One bonus of remote learning is that there is actually more access to people as pretty much everyone has experience with videoconferencing now and can quickly and easily “join” your class without having the past challenges of distance, travel, or taking off from work.


We’re not talking about taking them, but having students create surveys around their project topic and then send them to the appropriate audience. This data collection is an important part of empathetic design thinking process. To help students to develop the SEL competency of Social Awareness, we need them to consider the DQ from multiple perspectives. Solutions to PBL should require that students address the whole community, especially those least privileged.

Surveys bring a great tie into math as students can decide what kind of graph or chart best represents the data. The results require critical interpretation to be applied to any solution that kids are considering. Creating infographs is a great way for students to communicate their results with the public affected by the problem.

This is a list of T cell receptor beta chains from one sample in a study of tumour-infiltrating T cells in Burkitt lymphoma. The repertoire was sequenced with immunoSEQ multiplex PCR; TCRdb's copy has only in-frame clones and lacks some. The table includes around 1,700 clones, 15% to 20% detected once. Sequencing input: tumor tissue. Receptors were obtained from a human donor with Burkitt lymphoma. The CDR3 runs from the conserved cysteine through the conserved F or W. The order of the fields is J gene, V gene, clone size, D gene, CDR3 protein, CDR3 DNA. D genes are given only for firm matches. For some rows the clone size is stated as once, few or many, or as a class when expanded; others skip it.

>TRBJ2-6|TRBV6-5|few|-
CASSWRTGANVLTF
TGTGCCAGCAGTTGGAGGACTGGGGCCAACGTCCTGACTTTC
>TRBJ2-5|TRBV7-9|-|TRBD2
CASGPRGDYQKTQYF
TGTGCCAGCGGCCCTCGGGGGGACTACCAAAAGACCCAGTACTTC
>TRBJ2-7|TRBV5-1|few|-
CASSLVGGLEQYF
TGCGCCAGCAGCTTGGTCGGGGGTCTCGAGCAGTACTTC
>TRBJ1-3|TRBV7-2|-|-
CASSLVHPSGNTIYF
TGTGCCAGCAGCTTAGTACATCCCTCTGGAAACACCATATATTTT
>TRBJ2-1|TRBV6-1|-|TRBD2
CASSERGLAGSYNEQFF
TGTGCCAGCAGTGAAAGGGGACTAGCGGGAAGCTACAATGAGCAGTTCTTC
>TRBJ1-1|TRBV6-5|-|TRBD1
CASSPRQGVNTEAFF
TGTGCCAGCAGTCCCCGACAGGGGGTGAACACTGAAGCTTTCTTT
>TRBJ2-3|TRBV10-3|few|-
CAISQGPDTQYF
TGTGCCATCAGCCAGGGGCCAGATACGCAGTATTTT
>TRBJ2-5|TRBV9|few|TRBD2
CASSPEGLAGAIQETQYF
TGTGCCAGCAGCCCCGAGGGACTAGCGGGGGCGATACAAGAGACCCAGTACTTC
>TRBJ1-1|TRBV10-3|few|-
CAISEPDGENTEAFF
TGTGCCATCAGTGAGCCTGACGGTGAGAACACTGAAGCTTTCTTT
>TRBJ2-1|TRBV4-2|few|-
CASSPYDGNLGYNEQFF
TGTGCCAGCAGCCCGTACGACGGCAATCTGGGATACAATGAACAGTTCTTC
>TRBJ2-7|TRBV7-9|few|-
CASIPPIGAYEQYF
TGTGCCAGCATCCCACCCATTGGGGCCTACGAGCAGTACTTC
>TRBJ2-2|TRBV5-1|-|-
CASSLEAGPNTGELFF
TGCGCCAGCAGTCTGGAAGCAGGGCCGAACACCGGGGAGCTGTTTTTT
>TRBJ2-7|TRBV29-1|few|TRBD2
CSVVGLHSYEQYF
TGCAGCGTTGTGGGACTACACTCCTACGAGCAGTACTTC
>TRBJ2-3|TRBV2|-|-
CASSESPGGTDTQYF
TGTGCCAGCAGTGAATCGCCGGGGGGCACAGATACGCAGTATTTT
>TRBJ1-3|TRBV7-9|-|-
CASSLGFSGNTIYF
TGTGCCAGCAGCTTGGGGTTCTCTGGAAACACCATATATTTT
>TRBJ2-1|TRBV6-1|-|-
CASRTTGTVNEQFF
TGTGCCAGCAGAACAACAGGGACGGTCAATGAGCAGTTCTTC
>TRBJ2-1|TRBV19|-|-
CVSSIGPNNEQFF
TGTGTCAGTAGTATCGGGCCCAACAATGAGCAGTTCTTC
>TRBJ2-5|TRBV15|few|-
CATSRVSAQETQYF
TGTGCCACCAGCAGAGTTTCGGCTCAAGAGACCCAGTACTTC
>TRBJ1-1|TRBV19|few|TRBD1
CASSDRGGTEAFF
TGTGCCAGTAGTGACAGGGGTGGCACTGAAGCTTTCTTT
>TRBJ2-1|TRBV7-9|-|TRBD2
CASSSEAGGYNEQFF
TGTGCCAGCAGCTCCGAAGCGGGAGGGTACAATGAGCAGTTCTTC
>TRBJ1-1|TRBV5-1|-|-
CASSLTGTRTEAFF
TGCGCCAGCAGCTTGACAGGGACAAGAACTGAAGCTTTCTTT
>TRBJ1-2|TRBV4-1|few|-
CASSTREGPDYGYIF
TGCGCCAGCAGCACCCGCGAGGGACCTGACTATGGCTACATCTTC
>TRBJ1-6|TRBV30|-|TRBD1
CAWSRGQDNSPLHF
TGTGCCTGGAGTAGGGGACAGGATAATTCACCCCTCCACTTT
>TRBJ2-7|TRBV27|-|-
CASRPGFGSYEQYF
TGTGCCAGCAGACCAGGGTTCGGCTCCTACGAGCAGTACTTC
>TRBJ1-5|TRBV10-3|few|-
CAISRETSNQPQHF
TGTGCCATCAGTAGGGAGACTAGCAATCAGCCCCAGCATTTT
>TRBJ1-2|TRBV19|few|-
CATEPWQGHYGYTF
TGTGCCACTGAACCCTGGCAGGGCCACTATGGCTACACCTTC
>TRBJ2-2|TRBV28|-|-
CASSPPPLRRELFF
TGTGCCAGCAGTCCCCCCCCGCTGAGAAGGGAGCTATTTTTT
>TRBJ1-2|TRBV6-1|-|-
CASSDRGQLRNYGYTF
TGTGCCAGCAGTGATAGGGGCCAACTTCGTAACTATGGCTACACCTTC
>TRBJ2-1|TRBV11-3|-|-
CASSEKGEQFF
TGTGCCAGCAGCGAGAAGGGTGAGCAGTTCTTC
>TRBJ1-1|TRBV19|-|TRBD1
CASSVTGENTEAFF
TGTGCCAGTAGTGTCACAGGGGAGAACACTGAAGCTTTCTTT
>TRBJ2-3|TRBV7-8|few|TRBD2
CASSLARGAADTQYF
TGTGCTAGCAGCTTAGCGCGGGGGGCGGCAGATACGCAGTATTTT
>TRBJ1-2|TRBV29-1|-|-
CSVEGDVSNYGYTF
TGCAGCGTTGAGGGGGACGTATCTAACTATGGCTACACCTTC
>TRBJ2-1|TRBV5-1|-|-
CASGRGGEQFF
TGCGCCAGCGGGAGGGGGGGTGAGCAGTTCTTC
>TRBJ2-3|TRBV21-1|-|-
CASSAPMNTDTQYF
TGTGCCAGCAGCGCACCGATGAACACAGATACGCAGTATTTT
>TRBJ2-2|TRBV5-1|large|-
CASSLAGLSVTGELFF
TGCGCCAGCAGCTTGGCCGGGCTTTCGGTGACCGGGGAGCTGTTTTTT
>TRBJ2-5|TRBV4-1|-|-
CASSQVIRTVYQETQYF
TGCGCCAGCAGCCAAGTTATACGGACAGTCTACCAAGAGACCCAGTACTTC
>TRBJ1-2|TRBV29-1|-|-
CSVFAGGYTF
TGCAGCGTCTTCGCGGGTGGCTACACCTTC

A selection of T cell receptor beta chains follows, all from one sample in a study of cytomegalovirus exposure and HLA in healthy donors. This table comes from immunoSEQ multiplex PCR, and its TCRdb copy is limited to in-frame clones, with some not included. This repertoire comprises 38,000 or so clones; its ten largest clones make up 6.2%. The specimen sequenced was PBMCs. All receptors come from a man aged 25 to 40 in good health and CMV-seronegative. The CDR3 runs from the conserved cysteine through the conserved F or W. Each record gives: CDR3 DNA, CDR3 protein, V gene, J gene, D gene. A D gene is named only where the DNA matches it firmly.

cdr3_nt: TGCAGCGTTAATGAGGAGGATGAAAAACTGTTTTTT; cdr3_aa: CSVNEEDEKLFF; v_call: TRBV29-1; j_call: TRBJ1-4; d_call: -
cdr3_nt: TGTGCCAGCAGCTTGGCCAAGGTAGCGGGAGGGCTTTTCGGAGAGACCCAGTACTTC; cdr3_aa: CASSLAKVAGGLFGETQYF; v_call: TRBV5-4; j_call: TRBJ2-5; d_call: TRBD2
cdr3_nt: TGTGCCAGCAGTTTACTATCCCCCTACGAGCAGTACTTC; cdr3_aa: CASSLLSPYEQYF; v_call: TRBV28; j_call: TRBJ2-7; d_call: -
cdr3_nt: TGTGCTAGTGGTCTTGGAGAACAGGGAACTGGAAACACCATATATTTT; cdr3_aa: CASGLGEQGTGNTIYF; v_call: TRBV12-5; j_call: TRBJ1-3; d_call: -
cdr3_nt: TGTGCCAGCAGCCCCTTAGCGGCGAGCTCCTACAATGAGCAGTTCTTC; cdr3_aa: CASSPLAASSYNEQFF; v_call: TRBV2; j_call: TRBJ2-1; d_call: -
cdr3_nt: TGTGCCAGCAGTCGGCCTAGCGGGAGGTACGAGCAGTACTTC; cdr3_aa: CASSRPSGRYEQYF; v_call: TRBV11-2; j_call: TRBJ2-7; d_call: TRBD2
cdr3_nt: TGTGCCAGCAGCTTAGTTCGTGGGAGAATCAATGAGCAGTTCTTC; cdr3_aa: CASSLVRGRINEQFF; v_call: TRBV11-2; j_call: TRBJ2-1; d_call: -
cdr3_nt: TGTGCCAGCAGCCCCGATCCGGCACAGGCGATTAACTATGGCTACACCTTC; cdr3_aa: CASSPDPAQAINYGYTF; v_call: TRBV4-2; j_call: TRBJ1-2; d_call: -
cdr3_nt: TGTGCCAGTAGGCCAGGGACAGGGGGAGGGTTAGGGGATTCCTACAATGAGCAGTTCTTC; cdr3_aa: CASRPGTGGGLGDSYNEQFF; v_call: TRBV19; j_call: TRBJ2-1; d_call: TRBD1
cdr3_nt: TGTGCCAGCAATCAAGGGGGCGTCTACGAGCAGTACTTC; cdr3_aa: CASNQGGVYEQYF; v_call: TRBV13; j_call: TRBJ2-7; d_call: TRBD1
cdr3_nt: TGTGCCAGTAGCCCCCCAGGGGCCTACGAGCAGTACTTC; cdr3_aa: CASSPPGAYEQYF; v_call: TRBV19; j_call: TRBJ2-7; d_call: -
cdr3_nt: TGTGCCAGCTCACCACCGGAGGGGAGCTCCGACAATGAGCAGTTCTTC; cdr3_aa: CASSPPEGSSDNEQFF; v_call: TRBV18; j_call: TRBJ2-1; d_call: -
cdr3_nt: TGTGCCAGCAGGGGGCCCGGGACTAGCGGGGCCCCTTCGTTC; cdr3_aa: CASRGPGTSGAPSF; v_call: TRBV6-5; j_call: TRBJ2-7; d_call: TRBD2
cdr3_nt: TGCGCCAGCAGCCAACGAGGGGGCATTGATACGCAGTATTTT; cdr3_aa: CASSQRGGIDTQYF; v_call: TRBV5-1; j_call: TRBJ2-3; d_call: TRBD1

Hands-on learning in PBL is a crucial way for kids to make their own meaning. Send home some instructions for experiments that they can try at home. Of course, make sure that the experiments are safe and inexpensive, but students can do many things at home with some parental guidance. If that is not an option, videotape yourself conducting the experiment at your home for student to observe. Better yet do it live so students can ask questions in real time. Another option are simulations such as PhET science page where students can play around virtually.


Like experiments, this is a great option to get students away from screens. Assign them tasks such as going out side and looking for living vs. non living things. They could be watching animals/insects in their neighborhood. Students could count traffic, notice Covid adaptations in their community, or document whether or not people are social distancing. Teaching students to have a keen eye for what is going on around them and then learning to interpret it is research too!

What other ways are you having students inquire remotely?

Questions? Interested in a PBL workshop or consulting?  Connect with me at or @mikekaechele on Twitter.